Food For Thought

//Food For Thought
Food For Thought 2018-05-09T16:24:53+00:00


Feed your mind, body, and spirit at one of our monthly dinners with an illuminating author.  Includes a 3-course farm-to-table dinner prepared by noted regional chef Brian Alberg, wine, and a signed book. Limited seating.

There is a delicious and robust vegetarian option for each dinner (if they aren’t necessarily vegetarian). Just let us know your preference!


and Rural Intelligence


Saturday, May 5, 6pm

Dinner with Francis Greenburger

Credit: Michael McWeeney

Entrepreneur Francis Greenburger has not only made real estate and publishing history, he’s a nationally-known champion of social and criminal justice who has “moved change forward in innumerable ways” (Senator Cory Booker). Meet the fascinating author of RISK GAME at our first farm-to-table dinner of the season on Saturday May 5.
A high school dropout, Greenburger’s story is compelling: “When I was young, I’d hang out in my dad’s office. To keep me occupied, he gave me some simple bookkeeping, and I did pretty well. At 14, I would buy hardcovers for 50¢-then sell them for $1.25. I was making the equivalent of $60,000 a year. When I rented an office, I sublet half, and made enough to pay for the whole place. I discovered an intuitive feel for real estate and got so involved in business dealings that at 16, I decided to leave high school and started buying buildings that were in disrepair…In 1990, my first son, Alexander, died in an accident. I cried every day for one year. My second son, Morgan, has suffered from mental illness. In 2012 he was arrested for stealing $20 from a taxi driver. I started studying what happens to mentally ill people in the justice system and founded the Greenburger Center for Social and Criminal Justice.” Come for conversation with this inspiring thinker at dinner, which includes wine and a copy of Greenburger’s book.

Saturday, June 23, 6pm

Dinner with Roy Blount, Jr.

Time placed him “in the tradition of the great curmudgeons like H.L. Mencken and W.C. Fields.”  The New York Times compares him to Mark Twain and James Thurber. His one-man show was described by The New Yorker as “the most humorous and engaging fifty minutes in town.”  The author of twenty-four books, and a regular on NPR and A Prairie Home Companion, Roy Blount, Jr. is one of America’s most cherished comic writers.  In his latest book, Save Room for Pie, Blount talks about food in surprising and innovative ways, with all the wit and verve that prompted Garrison Keillor to say: “Blount is the best.  He can be literate, uncouth and soulful all in one sentence.”

“Roy Blount, who is the funniest person I know, journeys deep into the dark heart of humor and brings back a wonderfully insightful, superbly crafted song of the soul that had me laughing and crying too.”  Dave Barry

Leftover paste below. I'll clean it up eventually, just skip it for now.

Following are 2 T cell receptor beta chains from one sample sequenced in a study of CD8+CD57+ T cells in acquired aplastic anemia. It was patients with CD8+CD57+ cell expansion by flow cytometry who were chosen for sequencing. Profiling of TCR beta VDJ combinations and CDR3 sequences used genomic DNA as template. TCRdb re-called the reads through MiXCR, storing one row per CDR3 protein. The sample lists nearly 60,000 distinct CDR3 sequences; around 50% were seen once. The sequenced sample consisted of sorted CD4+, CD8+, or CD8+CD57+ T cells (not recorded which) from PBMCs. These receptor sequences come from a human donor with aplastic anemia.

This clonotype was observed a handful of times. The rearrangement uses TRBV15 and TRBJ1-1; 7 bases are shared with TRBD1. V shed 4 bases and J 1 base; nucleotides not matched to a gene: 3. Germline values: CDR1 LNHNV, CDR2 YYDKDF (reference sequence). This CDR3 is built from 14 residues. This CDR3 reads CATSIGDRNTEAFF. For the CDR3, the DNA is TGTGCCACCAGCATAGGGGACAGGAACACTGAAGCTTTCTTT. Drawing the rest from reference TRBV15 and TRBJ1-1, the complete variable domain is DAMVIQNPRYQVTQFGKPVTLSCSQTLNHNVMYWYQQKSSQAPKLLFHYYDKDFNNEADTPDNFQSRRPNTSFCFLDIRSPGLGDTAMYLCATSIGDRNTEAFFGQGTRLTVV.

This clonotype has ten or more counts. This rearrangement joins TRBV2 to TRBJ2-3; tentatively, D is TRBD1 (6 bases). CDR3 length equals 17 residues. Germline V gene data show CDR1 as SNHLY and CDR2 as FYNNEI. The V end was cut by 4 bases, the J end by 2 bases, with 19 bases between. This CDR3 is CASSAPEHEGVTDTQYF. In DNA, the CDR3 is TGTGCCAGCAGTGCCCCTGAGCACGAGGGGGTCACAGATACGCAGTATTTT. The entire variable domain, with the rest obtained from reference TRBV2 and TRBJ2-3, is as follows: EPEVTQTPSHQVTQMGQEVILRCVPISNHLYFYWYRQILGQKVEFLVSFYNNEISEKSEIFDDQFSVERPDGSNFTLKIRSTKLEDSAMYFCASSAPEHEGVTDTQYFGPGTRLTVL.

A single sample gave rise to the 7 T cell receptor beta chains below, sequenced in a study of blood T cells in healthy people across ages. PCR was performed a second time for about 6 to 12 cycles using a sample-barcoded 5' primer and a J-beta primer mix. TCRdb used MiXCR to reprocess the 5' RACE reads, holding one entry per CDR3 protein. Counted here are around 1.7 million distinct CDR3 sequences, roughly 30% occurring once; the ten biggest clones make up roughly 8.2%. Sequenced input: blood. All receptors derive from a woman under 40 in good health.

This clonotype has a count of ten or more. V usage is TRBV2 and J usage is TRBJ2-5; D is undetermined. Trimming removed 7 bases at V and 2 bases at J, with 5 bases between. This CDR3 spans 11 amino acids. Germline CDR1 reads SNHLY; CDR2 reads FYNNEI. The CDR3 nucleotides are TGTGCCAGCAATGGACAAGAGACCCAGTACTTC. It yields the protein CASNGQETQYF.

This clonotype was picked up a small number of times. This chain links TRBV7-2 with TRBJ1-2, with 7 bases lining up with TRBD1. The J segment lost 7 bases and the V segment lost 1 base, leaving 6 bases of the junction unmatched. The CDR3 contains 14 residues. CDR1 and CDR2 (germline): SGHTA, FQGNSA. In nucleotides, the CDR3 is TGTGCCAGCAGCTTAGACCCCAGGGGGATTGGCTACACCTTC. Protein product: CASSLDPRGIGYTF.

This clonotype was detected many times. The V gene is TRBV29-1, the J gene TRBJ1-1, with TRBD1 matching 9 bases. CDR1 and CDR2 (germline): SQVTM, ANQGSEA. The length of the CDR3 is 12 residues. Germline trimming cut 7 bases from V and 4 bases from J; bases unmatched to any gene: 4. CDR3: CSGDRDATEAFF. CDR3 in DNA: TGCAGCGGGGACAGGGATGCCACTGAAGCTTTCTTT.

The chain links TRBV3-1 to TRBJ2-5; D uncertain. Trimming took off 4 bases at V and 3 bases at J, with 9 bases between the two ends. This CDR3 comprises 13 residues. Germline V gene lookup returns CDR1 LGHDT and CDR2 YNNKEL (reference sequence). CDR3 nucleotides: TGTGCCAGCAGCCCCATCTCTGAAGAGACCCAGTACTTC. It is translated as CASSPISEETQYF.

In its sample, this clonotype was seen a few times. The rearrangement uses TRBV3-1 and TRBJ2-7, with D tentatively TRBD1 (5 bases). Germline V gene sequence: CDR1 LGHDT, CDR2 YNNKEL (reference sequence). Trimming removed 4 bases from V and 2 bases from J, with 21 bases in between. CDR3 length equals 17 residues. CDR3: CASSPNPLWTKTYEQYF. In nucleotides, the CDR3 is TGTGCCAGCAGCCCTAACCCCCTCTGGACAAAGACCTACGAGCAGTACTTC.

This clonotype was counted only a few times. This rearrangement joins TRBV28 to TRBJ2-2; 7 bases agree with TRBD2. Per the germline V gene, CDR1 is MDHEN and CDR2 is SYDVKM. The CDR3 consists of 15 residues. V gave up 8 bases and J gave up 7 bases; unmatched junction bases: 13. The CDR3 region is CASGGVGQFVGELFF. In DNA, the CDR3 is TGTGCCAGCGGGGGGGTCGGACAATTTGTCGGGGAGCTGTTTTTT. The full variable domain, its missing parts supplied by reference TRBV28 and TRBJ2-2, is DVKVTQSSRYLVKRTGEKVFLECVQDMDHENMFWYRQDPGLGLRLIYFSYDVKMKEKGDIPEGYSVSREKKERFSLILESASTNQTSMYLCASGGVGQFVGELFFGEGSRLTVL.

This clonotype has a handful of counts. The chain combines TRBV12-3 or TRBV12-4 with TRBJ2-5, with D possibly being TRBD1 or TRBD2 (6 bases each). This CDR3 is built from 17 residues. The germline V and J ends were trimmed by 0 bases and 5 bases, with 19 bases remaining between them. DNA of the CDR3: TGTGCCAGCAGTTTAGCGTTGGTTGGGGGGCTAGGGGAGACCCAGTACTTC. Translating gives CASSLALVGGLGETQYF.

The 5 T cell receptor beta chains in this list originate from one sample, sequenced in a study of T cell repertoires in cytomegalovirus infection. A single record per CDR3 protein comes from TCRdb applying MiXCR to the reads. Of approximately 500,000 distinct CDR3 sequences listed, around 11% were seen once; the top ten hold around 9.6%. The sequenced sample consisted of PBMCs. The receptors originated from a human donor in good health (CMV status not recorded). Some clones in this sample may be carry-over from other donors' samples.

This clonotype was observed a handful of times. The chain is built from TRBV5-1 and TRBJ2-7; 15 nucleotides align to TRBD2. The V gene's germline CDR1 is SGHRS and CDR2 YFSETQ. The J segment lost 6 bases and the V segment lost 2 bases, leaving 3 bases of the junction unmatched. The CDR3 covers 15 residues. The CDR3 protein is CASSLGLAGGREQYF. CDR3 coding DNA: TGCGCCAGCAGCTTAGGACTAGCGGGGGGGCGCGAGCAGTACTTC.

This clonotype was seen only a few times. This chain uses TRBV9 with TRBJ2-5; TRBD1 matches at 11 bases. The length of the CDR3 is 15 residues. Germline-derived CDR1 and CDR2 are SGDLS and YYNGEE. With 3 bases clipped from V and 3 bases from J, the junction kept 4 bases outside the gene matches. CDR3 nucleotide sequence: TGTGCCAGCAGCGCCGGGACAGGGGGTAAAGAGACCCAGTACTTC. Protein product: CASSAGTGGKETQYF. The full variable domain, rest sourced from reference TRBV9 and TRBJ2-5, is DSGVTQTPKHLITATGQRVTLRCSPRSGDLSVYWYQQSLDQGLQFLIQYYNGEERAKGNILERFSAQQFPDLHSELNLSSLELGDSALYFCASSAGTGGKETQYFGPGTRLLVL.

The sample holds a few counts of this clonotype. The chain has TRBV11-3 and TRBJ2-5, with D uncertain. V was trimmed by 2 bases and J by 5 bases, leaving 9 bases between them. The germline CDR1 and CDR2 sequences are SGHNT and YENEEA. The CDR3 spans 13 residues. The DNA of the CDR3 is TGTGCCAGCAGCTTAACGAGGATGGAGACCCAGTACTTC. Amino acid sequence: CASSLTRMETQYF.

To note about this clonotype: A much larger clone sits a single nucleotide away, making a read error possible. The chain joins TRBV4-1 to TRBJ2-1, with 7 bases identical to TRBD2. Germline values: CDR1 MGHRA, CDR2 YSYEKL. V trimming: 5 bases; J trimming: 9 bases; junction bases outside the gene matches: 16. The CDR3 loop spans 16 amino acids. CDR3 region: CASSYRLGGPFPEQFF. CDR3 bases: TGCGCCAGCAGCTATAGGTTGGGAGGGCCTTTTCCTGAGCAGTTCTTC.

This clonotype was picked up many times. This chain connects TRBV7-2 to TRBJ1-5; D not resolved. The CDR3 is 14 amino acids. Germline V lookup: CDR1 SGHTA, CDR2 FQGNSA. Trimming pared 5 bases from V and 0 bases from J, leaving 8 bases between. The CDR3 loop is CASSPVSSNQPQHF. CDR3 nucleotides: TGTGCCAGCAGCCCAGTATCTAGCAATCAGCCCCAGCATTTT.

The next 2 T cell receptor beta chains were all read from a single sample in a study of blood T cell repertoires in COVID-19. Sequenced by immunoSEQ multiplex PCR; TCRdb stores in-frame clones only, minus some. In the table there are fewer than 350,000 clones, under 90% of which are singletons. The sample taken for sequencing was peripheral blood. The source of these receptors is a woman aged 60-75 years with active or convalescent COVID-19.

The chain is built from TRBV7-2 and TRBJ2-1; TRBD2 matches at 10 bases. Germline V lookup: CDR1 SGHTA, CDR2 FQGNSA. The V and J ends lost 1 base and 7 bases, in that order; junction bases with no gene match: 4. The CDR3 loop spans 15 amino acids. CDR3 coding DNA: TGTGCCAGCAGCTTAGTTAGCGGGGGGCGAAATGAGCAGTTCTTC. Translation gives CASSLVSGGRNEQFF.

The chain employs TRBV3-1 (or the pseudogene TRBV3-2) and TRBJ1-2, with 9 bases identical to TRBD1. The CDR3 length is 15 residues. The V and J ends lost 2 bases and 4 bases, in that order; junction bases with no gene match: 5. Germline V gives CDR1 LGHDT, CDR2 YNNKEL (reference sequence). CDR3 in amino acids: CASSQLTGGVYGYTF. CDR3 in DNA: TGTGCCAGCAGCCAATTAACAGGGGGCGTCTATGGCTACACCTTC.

Buy Tickets Online

$100/$90 members, includes seasonal dinner (including pie), wine, and book.

Saturday, July 21, 6pm

Dinner with Chris Jennings

When a really smart historian is funny, lively, and a natural story teller, magic can happen, especially when he talks about a generation of dreamers who took it upon themselves to confront the messiness and injustice of a rapidly changing world. In Paradise Now, Chris Jennings offers a spellbinding account of American utopianism and the bold eccentric visions for the future put forward by five of history’s most influential utopian movements, including the Shakers.  Praised by The New York Times as “uncommonly smart and beautifully written,” “absorbing” (Kirkus), and “engaging and witty” (San Francisco Chronicle), Paradise Now offers an infectious yet clear-eyed account of those who “lived on the cusp of an incandescent future,” gently nudging us to ask what sort of future we want to build for ourselves.

“To read Paradise Now is to be dazzled, humbled and occasionally flabbergasted by the amount of energy and talent sacrificed at utopia’s altar.”  The New York Times Book Review

Buy Tickets Online

$100/$90 members, includes seasonal dinner, wine, and book.

Saturday, August 11, 6pm

Dinner with Amy Dickinson

By peeling back the curtain of her syndicated advice column, Amy Dickinson reveals much of the inspiration and motivation that has fueled her calling. Through a series of linked essays, Strangers Tend to Tell Me Things picks up where her earlier memoir left off. Exploring central themes of romance, death, parenting, self-care, and spiritual awakening, this touching and heartfelt homage speaks to all who have faced challenges in the wake of life’s twists and turns. “You can’t go home again. But you should consider moving to Amy Dickinson’s hometown. The Village of Freeville may not have a Starbucks but it’s got Venti grace, kindness and wisdom., ”claims Mo Rocca, CBS Sunday Morning.

“Funny, generous, thoughtful, and wonderfully crisp. Dickinson’s memoir is one of those tales that makes you proud to be a human – with all of our hopes, failures, and graces intact.”  Gillian Flynn

Buy Tickets Online

$100/$90 members, includes seasonal dinner, wine, and book.

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